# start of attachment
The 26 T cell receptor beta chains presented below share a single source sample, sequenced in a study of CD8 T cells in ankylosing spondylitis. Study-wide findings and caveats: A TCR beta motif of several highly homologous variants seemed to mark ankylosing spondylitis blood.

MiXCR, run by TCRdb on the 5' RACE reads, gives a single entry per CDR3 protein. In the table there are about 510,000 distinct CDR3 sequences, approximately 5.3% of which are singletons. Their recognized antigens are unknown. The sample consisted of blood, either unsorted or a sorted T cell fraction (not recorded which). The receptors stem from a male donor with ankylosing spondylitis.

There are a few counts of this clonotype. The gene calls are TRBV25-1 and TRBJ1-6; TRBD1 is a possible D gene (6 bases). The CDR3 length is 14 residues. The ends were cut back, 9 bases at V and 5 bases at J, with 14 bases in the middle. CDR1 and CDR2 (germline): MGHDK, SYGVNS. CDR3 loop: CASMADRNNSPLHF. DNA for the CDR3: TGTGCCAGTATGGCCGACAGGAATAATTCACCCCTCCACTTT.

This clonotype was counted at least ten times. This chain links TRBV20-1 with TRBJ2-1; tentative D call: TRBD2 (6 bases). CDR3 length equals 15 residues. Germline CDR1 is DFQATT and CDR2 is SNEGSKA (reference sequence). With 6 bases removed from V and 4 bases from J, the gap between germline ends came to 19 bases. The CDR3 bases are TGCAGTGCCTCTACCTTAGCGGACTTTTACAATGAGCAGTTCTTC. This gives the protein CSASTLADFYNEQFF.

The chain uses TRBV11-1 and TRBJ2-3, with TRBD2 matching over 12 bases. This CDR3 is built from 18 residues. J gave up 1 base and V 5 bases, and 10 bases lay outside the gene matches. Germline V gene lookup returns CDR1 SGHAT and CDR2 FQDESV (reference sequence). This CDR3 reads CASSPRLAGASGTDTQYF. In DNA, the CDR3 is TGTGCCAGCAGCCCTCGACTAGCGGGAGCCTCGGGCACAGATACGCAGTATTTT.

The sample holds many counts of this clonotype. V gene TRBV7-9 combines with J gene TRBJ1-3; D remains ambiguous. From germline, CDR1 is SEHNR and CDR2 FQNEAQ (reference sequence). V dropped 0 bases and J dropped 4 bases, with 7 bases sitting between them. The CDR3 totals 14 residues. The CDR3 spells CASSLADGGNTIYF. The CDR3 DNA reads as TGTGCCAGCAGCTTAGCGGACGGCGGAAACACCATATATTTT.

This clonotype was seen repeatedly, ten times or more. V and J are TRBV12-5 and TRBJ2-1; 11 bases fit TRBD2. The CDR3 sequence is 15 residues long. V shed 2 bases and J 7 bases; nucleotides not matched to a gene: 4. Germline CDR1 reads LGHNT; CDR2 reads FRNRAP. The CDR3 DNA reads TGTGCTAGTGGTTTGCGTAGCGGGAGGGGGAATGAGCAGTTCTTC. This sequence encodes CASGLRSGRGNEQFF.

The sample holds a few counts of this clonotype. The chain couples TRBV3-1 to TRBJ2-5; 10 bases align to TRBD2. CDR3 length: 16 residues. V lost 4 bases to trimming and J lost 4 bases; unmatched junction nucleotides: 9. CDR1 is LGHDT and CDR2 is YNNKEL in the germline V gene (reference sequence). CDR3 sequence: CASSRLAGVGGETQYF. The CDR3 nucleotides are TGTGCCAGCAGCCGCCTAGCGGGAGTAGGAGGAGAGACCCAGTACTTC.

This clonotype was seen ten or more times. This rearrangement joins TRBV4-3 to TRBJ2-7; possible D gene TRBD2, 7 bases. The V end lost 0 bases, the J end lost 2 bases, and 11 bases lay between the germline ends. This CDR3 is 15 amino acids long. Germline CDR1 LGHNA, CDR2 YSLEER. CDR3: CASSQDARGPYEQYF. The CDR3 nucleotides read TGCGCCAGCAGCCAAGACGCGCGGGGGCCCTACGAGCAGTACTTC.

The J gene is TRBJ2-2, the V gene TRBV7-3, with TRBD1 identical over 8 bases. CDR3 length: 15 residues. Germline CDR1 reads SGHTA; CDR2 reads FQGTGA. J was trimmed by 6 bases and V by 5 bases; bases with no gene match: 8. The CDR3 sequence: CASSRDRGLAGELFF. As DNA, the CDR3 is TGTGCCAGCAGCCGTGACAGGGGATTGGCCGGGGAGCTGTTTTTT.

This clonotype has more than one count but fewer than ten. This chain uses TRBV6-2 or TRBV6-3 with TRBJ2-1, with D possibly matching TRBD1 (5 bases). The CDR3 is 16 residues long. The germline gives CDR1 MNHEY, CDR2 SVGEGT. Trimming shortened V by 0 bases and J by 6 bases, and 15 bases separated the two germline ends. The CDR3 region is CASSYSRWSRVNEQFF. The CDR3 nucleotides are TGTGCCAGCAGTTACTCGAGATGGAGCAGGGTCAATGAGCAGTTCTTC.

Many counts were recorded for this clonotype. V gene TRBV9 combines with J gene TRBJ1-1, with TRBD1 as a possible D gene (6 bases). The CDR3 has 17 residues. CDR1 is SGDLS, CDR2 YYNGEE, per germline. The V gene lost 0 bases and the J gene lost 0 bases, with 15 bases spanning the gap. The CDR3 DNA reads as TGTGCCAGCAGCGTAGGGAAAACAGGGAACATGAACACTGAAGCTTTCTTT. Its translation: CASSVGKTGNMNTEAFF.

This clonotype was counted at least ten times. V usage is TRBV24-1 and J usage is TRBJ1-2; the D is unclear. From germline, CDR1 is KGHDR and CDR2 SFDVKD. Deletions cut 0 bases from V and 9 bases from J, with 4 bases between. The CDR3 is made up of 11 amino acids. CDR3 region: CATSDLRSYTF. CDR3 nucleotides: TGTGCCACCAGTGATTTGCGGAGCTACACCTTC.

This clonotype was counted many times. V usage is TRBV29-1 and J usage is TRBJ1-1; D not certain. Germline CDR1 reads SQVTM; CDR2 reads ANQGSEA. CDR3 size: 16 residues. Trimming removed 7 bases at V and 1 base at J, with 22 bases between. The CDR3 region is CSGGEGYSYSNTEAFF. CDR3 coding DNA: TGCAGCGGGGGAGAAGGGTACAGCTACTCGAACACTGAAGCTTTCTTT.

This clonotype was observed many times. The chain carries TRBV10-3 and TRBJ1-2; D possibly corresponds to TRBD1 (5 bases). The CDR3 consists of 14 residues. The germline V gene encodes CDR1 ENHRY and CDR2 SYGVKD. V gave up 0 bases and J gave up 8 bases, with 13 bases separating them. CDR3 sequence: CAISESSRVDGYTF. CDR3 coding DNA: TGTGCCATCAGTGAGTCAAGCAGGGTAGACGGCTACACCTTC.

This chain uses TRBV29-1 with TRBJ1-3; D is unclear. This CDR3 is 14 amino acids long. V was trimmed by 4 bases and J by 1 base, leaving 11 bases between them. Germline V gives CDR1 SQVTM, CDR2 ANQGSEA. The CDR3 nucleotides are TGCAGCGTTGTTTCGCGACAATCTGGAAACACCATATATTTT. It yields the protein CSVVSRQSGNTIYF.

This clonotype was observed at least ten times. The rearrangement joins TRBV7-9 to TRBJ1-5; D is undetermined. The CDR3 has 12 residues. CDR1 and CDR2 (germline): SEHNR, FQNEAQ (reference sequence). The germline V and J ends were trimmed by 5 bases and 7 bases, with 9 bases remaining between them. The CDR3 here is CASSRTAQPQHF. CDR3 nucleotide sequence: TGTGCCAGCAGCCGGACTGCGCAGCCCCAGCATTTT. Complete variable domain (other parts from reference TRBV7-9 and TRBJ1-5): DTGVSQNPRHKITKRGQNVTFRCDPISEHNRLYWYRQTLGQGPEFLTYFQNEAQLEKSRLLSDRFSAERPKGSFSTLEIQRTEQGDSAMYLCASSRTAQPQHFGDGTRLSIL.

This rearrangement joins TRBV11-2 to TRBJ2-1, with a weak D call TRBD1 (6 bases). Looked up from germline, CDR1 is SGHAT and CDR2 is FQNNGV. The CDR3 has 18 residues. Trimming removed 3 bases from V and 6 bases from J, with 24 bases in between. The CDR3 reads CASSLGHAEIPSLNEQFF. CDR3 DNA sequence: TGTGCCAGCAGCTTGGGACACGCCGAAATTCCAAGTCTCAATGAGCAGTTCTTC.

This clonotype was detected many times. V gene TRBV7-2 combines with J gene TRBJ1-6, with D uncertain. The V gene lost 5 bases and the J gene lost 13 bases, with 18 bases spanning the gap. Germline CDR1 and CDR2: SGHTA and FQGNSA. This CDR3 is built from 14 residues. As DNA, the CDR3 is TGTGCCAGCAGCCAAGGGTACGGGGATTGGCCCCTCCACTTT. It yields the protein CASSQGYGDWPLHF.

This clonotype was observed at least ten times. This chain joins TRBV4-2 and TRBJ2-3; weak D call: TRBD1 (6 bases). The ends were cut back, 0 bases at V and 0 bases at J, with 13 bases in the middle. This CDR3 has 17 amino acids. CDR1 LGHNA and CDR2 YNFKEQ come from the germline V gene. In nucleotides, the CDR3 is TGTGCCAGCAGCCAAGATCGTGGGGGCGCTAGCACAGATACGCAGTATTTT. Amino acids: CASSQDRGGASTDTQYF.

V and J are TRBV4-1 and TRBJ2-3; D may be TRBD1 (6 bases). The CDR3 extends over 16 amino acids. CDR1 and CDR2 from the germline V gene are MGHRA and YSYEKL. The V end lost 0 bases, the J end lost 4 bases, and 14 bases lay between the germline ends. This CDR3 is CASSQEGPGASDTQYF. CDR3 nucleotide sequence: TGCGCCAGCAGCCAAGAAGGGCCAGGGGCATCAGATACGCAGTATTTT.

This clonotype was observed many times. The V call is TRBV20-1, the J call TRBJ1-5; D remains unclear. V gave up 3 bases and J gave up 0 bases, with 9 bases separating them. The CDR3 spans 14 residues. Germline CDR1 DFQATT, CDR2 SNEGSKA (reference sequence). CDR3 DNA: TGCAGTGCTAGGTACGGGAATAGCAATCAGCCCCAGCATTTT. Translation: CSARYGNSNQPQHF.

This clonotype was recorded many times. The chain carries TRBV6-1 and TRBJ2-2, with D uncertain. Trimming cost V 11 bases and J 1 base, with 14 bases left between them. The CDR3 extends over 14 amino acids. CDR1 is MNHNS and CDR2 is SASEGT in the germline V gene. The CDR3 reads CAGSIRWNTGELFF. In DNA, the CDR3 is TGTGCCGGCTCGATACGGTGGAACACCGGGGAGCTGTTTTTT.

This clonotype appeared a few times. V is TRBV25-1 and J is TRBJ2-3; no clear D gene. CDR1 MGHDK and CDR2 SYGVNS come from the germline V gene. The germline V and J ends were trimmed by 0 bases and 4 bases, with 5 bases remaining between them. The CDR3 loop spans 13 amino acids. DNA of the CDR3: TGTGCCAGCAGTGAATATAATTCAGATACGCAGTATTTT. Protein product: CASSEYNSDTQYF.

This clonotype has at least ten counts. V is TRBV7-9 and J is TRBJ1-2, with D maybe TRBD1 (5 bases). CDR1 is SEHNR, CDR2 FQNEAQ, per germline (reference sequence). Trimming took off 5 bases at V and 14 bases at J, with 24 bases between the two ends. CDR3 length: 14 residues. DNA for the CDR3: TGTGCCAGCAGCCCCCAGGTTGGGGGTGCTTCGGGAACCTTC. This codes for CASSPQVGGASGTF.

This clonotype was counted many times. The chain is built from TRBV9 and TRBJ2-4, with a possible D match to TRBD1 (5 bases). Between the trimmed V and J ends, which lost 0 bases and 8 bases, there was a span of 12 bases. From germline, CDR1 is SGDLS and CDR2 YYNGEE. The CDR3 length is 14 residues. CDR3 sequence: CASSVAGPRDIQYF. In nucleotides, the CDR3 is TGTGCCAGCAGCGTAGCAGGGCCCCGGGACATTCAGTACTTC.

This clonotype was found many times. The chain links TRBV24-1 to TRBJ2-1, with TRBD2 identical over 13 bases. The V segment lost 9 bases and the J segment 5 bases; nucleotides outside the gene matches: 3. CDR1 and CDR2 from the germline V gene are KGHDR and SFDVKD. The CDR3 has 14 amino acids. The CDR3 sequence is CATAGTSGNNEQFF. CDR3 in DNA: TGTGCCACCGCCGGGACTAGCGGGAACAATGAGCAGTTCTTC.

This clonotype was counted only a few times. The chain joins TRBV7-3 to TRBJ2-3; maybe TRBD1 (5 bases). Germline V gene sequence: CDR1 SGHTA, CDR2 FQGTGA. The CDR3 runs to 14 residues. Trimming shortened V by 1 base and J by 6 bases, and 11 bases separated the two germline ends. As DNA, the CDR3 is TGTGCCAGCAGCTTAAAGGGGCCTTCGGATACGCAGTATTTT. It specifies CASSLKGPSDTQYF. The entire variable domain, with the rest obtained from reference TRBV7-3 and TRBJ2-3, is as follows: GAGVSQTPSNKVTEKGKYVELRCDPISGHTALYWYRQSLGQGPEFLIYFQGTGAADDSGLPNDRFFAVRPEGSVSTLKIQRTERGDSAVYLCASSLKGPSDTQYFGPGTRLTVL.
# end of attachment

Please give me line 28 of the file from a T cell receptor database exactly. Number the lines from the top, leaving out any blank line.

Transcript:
This clonotype was counted only a few times. The chain joins TRBV7-3 to TRBJ2-3; maybe TRBD1 (5 bases). Germline V gene sequence: CDR1 SGHTA, CDR2 FQGTGA. The CDR3 runs to 14 residues. Trimming shortened V by 1 base and J by 6 bases, and 11 bases separated the two germline ends. As DNA, the CDR3 is TGTGCCAGCAGCTTAAAGGGGCCTTCGGATACGCAGTATTTT. It specifies CASSLKGPSDTQYF. The entire variable domain, with the rest obtained from reference TRBV7-3 and TRBJ2-3, is as follows: GAGVSQTPSNKVTEKGKYVELRCDPISGHTALYWYRQSLGQGPEFLIYFQGTGAADDSGLPNDRFFAVRPEGSVSTLKIQRTERGDSAVYLCASSLKGPSDTQYFGPGTRLTVL.